Today Is Ash Wednesday

ash-wednesday-slider-no-dateIt is easy to identify a Catholic on Ash Wednesday. Our signature of ashes gives us away.

In the early Church, when Lent was a time for reconciliation of public penitents, the penitents would come to church at the beginning of Lent, that is, on Ash Wednesday. They would wear a penitential garment, suggesting sackcloth, and be sprinkled with ashes. Then they would be ritually expelled from the assembly to do their penance for forty days, returning to the church on Holy Thursday, when they would be readmitted to the sacraments.

With time, the expulsion of penitents disappeared, but the ashes remained, and became a call to penance of all the faithful. In the scriptures, sackcloth and ashes are the signs of repentance.

Today, during the forty days of Lent, the Church asks us to spend more time in intentional prayer, to fast, to abstain from meat on Fridays, and to practice charitable giving for the sake of others. Recalling Jesus’ forty day fast in the wilderness, we believe that our participation in these practices is a form of purification that deepens our spiritual center by stripping away what is unnecessary and reminding us of our sole reliance on God.

The Church emphasizes acts of self-denial and fraternal sharing not merely for adherence to formalities or outward displays of piety, but to echo Jesus’ call for conversion. Without conversion of heart, penances remain sterile and false. However, interior conversion urges expression in visible signs, gestures and works. Saint Augustine, a fourth century bishop, taught: “If you want your prayers to fly to God, equip them with the two wings of fasting and almsgiving.” This good advice encourages us to pursue the “holy trio” that the church calls us to each Lent. Like faith, hope and charity, the three practices of prayer, fasting and almsgiving work together to turn us from self-centeredness and help equip us to love God and our neighbor more deeply. By opening us to His love and mercy, they help empower us to be His ambassadors in the world.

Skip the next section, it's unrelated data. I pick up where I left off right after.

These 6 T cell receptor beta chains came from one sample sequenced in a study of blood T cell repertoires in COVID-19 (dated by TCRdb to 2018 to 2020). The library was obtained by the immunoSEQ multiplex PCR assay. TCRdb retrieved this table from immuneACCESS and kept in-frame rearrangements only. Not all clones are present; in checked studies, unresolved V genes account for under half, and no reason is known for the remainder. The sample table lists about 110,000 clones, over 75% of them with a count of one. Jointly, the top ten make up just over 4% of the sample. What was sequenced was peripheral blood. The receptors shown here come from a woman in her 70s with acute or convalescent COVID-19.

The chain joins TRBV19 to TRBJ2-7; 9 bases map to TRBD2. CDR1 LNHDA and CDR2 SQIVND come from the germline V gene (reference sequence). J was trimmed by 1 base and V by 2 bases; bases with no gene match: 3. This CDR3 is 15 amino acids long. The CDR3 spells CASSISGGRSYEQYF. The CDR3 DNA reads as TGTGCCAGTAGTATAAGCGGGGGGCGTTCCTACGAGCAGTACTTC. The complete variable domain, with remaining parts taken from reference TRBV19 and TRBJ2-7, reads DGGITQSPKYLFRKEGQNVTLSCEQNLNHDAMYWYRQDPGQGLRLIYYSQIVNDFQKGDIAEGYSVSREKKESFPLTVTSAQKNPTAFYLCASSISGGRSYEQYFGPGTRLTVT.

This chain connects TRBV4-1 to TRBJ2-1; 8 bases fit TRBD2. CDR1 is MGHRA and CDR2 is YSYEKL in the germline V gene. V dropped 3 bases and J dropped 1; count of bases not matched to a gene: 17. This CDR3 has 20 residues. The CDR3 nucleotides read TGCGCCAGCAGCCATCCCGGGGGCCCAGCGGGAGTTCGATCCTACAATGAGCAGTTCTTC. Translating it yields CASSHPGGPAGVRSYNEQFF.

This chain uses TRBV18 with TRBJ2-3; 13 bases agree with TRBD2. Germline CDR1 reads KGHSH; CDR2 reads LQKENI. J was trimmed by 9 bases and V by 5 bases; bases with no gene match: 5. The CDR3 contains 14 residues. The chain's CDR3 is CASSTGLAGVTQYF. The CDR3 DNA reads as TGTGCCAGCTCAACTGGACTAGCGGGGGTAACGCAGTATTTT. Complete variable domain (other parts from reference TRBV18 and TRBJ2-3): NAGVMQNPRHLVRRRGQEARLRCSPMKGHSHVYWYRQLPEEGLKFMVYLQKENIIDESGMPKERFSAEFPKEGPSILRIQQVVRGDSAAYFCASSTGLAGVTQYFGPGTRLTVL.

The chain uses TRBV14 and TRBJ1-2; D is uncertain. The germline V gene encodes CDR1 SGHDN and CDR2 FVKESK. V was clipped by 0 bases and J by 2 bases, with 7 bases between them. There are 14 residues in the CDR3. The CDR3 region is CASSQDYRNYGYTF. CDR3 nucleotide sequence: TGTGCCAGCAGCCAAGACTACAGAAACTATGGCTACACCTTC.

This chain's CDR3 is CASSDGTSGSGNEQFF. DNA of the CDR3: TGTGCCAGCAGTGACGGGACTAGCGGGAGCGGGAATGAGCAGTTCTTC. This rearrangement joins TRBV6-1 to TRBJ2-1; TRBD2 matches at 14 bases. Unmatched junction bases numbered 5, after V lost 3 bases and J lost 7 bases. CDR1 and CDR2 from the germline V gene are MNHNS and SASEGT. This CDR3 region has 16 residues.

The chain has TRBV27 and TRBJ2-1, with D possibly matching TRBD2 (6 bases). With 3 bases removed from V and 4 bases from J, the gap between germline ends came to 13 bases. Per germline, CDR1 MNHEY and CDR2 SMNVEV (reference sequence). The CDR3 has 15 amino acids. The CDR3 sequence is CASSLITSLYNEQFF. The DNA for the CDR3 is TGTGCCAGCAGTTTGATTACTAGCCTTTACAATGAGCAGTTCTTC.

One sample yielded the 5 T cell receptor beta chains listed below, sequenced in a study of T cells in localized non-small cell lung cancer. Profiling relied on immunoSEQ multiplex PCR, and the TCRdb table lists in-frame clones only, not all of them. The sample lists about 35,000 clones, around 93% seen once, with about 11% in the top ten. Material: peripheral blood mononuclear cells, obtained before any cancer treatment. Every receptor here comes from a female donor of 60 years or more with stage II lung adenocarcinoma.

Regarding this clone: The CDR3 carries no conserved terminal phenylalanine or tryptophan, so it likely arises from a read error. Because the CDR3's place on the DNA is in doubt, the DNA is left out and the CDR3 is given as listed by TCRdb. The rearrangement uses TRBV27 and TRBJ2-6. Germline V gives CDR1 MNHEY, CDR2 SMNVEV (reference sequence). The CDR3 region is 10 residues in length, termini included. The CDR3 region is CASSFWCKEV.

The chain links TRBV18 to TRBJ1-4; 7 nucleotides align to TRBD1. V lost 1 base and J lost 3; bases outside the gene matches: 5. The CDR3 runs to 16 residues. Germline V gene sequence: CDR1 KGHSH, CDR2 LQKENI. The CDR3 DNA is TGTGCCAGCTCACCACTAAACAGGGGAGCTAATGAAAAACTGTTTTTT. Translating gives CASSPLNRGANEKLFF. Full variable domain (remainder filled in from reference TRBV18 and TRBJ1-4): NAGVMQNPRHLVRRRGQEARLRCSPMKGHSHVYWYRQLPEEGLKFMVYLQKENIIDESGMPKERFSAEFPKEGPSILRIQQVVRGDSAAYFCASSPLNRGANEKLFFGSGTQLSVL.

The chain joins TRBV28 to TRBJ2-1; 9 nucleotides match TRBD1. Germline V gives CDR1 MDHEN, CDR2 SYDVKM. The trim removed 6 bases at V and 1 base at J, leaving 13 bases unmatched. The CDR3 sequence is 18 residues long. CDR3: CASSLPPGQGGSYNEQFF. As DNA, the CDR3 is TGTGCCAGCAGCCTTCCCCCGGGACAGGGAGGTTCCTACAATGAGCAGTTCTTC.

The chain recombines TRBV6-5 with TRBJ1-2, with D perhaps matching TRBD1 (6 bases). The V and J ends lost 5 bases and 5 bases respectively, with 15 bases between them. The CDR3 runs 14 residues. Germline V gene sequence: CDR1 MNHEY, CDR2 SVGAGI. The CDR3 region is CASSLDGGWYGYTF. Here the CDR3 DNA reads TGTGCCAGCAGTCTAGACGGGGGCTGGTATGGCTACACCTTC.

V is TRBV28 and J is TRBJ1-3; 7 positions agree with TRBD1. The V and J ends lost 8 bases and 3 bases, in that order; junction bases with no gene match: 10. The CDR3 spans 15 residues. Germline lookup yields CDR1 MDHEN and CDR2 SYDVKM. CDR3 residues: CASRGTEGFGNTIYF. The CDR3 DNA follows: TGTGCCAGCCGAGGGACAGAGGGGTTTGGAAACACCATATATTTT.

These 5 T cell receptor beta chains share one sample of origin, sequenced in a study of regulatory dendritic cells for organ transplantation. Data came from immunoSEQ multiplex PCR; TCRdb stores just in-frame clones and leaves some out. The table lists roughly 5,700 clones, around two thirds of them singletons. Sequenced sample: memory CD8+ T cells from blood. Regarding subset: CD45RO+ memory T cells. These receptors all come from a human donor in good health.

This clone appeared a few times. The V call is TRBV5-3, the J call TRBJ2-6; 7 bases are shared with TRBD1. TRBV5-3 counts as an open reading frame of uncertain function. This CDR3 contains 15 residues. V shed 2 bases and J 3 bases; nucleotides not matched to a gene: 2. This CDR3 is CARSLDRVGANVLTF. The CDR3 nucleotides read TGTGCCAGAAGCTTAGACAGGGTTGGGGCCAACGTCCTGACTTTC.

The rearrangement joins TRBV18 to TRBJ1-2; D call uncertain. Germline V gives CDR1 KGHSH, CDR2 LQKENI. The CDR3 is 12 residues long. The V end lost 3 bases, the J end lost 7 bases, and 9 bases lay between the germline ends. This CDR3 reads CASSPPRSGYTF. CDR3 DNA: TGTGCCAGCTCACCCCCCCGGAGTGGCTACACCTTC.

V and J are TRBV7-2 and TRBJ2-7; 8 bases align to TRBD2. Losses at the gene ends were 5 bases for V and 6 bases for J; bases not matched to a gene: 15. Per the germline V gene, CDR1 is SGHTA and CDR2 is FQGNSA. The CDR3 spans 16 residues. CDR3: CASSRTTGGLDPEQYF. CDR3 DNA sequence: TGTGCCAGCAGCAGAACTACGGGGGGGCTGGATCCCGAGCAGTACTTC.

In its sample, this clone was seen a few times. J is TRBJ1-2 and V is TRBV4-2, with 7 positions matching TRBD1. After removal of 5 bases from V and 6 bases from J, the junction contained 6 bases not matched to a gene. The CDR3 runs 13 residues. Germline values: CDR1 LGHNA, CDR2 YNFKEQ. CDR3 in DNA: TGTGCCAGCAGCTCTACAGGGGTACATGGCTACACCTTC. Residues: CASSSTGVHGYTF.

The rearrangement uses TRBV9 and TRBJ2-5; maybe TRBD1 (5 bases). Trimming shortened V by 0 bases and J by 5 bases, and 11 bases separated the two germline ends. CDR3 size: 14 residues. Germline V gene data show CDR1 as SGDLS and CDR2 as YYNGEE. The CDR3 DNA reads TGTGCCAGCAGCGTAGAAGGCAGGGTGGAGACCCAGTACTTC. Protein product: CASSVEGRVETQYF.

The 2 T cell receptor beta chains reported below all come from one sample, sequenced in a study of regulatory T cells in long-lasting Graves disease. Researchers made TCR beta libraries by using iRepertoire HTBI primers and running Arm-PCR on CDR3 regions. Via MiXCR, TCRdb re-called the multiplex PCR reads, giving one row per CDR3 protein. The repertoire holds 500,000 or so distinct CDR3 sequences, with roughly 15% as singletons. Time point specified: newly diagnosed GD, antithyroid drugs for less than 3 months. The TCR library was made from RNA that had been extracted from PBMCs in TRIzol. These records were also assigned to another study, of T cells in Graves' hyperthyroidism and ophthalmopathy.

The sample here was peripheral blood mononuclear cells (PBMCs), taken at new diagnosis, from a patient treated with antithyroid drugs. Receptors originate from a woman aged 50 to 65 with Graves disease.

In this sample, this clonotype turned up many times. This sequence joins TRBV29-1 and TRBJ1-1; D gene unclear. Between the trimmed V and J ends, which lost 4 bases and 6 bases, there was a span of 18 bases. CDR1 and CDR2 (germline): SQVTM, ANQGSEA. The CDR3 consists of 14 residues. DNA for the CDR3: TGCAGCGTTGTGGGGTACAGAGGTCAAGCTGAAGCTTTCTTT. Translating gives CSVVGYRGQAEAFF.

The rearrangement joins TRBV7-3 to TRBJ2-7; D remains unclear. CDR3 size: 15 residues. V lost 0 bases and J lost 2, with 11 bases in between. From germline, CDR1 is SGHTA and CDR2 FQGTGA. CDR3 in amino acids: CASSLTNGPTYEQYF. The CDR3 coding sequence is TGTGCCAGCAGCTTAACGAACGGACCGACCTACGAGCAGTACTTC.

To some people, our penances might seem small and insignificant, but they are not. We may do small things, but if we do them with love, they unite us in a very real way with the sacrifice of Jesus. Our sacrifices, when joined with those of the Lord, bring grace and healing to our world, sanctity to our souls, and a deep, enduring joy that allows us to experience “resurrection” and conversion at Easter – and beyond.

A few of reminders . . .

If you live near Saint John Bosco in Parma Heights – Mass and the distribution of Ashes will be celebrated today in the morning at 7:30 am, at 12:00 noon, and in the evening at 7:00 pm. Know that you are welcome to join us today!

Ash Wednesday is a day of abstinence from meat (and any meat based food) and a day of fasting. All of the Fridays of Lent are days of abstinence from meat (and any meat based food). The law of abstinence binds all Catholics 14 years and older. The law of fast allows a person to eat one full meal. Two smaller meals may be eaten, but they should not equal one full meal. The law of fasting binds all Catholics from their 18th birthday until their 59th birthday.

At Saint John Bosco, daily Mass during Lent will be celebrated in the morning on Monday and Wednesday at 7:30 am; on Tuesday and Friday at 12:00 noon; and in the evening on Thursday at 7:00 pm. I invite you to consider joining us at daily Mass during Lent.

Finally, at Saint John Bosco we will pray the Stations of the Cross on Friday evening at 7:00 pm during Lent. You are welcome to join us for this Lenten devotion.

Question – Take a minute to share with us what you will be doing to embrace the discipline of prayer, fasting and almsgiving during the next forty days?

March 1st, 2017 |